Organizations of all sizes and across all industries are accelerating their efforts to become fully digital. Automating business processes achieves numerous benefits for their adopters; however, it also widens their attack surface.
Digital acceleration has increased in popularity over the past two years, pushed by the wide adoption of the remote-working model during the COVID-19 pandemic. Organizations worldwide were forced to move their work to the cloud and allow their employees to work from home. The new working model provides a golden opportunity for threat actors to infiltrate business networks by using different methods such as privilege escalation attacks.
Privilege escalation is when attackers try to raise their access permission to a higher level to get broad access to sensitive resources. Advanced Persistent Threats (APT) groups and other advanced threat actors commonly use this attack technique to move laterally across the target network to exfiltrate data and remain undetected.
We will define privilege escalation attacks, list privilege escalation types and attack vectors, and discuss the mitigation strategies to counter this attack type.
Defining Privilege Escalation
Privilege escalation is a cyberattack that grants adversaries privileges beyond what the system or application intended to give. The attack can be carried out by internal or external threat actors and is considered a key phase in many advanced cyberattacks, including APT and ransomware attacks.
Privilege escalation is dangerous because it allows attackers to perform various malicious activities, like:
- Installing malware, such as a backdoor, on the target user’s device to gain broad access to the target organization’s IT environment.
- Accessing confidential information from the target, such as Personality Identifiable Information (PII), Patient Health Information (PHI), trade secrets, and other sensitive business information.
- Infiltrating critical network areas to cause work interruption through sabotaging essential business services or facilitating other cyberattacks, such as a DDoS attack.
Privilege escalation exploits a vulnerability or bug in the target system, application, API, or misconfiguration errors in cloud services, apps, or in the access controls mechanism. Credentials theft and social engineering attacks are common attack vectors used by adversaries to steal user accounts and credentials and perform various malicious actions.
Privilege Escalation Types
There are two types of privilege escalation:
Horizontal Privilege Escalation
In this type, adversaries try to gain access to a user account (whether this account belongs to a user or a device) on the same authorization level to view the target’s private data or impersonate the target account owner to gain more access. For example, an attacker who has a standard account may try to access another user’s standard account to view data belonging to that account (for example, the work files of that user).
Vertical Privilege Escalation
Most IT security professionals refer to this type of attack when talking about a Privilege Escalation cyberattack. In Vertical Escalation, attackers try to increase their access privilege from a limited user account to an account with unlimited privilege (under Windows OS it is called System Administrator, and under LINUX/UNIX devices, it is called a Root). Vertical escalation attacks can be executed in a series of steps. For example, the attacker begins with a guest account, then moves to become a user, and finally escalates privilege to gain a root account.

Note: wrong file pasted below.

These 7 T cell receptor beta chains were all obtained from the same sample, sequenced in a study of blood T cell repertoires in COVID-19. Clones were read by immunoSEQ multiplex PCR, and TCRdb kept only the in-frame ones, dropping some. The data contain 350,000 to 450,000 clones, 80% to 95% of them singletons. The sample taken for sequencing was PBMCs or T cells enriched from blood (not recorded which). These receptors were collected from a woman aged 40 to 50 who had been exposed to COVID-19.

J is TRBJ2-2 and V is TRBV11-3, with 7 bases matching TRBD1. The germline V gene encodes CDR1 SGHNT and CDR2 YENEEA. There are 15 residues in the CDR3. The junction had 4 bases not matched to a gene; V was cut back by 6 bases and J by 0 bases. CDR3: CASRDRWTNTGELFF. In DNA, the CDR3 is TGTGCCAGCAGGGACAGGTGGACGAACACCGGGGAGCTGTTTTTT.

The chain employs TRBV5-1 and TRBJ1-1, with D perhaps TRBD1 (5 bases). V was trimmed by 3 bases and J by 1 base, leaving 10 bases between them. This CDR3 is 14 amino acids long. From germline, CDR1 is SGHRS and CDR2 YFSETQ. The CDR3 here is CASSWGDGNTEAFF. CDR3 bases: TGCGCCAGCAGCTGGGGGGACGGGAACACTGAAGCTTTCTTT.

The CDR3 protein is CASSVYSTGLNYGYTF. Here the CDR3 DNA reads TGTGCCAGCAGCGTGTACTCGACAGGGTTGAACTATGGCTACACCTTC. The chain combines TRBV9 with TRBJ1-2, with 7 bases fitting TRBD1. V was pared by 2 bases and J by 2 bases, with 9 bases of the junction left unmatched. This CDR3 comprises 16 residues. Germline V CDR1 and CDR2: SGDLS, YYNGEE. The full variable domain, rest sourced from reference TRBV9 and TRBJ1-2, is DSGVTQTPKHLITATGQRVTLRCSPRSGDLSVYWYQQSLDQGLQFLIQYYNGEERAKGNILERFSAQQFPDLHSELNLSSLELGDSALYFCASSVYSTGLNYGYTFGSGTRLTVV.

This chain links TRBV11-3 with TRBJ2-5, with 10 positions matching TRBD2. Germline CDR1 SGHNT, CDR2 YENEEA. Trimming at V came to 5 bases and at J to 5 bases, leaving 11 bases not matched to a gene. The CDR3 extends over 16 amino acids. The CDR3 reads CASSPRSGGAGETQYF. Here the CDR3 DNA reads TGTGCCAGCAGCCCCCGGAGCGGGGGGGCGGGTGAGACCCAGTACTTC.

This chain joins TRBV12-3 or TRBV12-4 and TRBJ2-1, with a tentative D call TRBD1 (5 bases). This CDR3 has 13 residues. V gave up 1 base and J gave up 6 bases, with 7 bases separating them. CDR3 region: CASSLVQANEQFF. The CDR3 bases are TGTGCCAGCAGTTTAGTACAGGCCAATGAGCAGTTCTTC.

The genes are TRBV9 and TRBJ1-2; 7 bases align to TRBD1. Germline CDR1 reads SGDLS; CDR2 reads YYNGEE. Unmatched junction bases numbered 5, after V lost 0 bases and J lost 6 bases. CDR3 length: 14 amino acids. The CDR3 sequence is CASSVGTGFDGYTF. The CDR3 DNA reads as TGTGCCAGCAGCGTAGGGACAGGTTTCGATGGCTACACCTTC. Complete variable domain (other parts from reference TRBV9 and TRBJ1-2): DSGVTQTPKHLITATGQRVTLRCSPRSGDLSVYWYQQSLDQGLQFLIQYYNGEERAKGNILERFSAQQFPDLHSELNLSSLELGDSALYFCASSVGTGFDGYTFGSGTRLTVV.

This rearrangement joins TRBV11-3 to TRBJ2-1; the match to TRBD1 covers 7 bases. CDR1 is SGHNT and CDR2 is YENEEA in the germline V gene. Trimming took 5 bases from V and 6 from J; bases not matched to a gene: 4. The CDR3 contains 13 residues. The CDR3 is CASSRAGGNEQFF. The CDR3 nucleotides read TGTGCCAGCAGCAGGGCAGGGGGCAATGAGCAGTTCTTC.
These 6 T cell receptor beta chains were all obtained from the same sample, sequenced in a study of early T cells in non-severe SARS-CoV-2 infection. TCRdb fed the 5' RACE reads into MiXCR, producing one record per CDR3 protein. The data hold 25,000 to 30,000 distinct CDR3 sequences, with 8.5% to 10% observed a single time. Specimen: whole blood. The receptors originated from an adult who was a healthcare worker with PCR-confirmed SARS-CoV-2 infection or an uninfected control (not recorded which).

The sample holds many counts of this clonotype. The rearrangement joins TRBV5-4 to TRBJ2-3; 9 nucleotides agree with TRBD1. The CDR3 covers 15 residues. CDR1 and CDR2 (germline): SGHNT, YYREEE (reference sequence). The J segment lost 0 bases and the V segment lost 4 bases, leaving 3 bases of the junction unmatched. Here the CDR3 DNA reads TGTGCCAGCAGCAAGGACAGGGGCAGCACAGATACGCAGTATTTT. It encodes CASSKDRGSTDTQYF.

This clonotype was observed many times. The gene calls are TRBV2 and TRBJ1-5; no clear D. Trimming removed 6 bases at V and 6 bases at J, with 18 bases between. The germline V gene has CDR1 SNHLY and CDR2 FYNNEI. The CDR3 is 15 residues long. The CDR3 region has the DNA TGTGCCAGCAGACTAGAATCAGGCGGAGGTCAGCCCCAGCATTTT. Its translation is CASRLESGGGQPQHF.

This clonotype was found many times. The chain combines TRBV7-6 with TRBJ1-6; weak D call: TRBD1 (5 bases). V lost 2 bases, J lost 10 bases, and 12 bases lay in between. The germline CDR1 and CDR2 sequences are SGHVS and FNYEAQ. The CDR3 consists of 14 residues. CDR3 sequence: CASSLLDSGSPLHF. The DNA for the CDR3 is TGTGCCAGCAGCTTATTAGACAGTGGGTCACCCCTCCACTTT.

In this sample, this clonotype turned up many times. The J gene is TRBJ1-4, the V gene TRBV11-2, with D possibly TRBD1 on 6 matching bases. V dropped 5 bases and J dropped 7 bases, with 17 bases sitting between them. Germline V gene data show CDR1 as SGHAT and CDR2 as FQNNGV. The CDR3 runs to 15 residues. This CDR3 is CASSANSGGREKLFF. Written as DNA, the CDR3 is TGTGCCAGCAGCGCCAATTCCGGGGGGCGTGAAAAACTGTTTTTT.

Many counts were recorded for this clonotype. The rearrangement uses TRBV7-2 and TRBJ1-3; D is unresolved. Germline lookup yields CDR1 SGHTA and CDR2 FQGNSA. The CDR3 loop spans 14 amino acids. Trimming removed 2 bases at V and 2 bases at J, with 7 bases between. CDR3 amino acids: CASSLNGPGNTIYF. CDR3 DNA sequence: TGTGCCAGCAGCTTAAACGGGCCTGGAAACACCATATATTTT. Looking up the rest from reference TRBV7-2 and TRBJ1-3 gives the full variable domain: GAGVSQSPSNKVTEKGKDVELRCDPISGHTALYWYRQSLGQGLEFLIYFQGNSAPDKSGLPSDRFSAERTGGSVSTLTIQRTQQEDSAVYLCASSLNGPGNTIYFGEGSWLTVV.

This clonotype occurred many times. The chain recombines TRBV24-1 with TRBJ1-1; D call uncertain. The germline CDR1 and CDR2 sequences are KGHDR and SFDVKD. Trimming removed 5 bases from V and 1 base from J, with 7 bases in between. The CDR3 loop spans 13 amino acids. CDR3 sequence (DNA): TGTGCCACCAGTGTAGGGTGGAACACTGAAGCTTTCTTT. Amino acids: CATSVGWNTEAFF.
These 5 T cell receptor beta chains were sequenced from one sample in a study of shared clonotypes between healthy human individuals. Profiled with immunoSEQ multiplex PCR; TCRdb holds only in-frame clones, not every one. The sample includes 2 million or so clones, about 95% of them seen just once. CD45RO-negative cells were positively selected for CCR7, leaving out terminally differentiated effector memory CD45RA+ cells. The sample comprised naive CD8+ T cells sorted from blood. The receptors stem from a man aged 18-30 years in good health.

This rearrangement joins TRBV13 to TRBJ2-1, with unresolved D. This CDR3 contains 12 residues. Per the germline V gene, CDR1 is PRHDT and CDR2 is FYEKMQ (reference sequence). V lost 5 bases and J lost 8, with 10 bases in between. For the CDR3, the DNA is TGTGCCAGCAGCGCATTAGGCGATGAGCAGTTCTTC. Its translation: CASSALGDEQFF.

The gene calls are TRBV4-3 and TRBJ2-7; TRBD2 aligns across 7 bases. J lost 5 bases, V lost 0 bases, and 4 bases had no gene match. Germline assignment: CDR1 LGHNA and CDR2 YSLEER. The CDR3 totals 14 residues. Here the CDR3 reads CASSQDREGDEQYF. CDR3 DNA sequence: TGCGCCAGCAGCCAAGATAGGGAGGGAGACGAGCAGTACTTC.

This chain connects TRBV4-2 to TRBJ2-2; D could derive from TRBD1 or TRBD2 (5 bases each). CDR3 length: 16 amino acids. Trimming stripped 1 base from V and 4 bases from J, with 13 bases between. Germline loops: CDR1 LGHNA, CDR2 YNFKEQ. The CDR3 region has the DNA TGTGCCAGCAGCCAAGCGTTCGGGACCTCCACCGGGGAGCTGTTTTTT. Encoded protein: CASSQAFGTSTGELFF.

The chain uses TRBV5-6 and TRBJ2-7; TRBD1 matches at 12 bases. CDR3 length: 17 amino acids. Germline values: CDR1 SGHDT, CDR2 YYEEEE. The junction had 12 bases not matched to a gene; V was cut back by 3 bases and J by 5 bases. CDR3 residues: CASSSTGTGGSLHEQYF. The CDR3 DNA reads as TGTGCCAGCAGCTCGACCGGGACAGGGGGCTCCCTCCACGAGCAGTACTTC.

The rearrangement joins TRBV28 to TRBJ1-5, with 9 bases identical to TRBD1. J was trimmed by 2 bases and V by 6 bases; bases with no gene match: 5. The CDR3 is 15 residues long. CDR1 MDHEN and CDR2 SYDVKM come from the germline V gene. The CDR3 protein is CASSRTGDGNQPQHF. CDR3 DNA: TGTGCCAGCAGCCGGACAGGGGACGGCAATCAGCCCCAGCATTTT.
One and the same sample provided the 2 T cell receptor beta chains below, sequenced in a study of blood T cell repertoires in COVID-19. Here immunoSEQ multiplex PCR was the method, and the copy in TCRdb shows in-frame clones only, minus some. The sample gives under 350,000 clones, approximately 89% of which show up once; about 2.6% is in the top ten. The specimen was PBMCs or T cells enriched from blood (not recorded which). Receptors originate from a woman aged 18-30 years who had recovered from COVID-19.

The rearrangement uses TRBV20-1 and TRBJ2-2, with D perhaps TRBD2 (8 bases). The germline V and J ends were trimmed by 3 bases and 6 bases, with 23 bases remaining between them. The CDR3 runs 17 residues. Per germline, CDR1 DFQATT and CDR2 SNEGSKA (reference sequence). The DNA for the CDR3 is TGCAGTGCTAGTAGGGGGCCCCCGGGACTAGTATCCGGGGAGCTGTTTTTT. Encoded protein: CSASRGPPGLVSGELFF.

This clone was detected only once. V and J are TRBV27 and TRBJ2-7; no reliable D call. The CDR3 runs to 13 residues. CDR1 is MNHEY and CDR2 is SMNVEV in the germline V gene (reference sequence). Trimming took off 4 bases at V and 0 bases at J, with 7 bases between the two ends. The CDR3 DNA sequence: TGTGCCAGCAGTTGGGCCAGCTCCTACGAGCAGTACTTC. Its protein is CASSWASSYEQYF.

Vertical escalation is dangerous because adversaries can access system functions that are unavailable to other user types. For instance, if a standard user account gains access to an admin panel where they can view, add, update, and delete other users’ accounts, they could cause issues for a company and its assets. This an example of Vertical Privilege Escalation.
Privilege Escalation Attack Vectors
There are several different attack vectors threat actors use to conduct their privilege escalation attacks. In this section, we review the most prominent ones.
Malicious programs remain the primary vehicle cyber attackers use to infiltrate IT systems and devices. There are different types of malware, including ransomware, backdoor, spyware, virus, keylogger, trojan, and worm. Adversaries use malware for various purposes, such as data exfiltration, encrypting target device data, requesting a ransom to remove the restriction, stealing users’ credentials, and executing Denial of Service Attack (DoS).
Adversaries install malware on target systems using different methods:
- Via social engineering attacks, especially phishing
- By attaching it to legitimate programs
- Through vulnerabilities in supply chain networks
- By using malvertising and exploit kits
Regardless of the delivery method, when malware evades detection and enters the target device, attackers can run it to steal target credentials, such as usernames and passwords, to perform vertical privilege escalation.
Social Engineering (SE)
SE attacks use different psychological techniques to manipulate individuals’ minds and convince them to act against the implemented security policies or ordinary behavior. Through email, phone calls, SMS, internet messaging, and even direct interactions, social engineers use various tactics to steal target individuals’ account credentials to conduct privilege escalation attacks.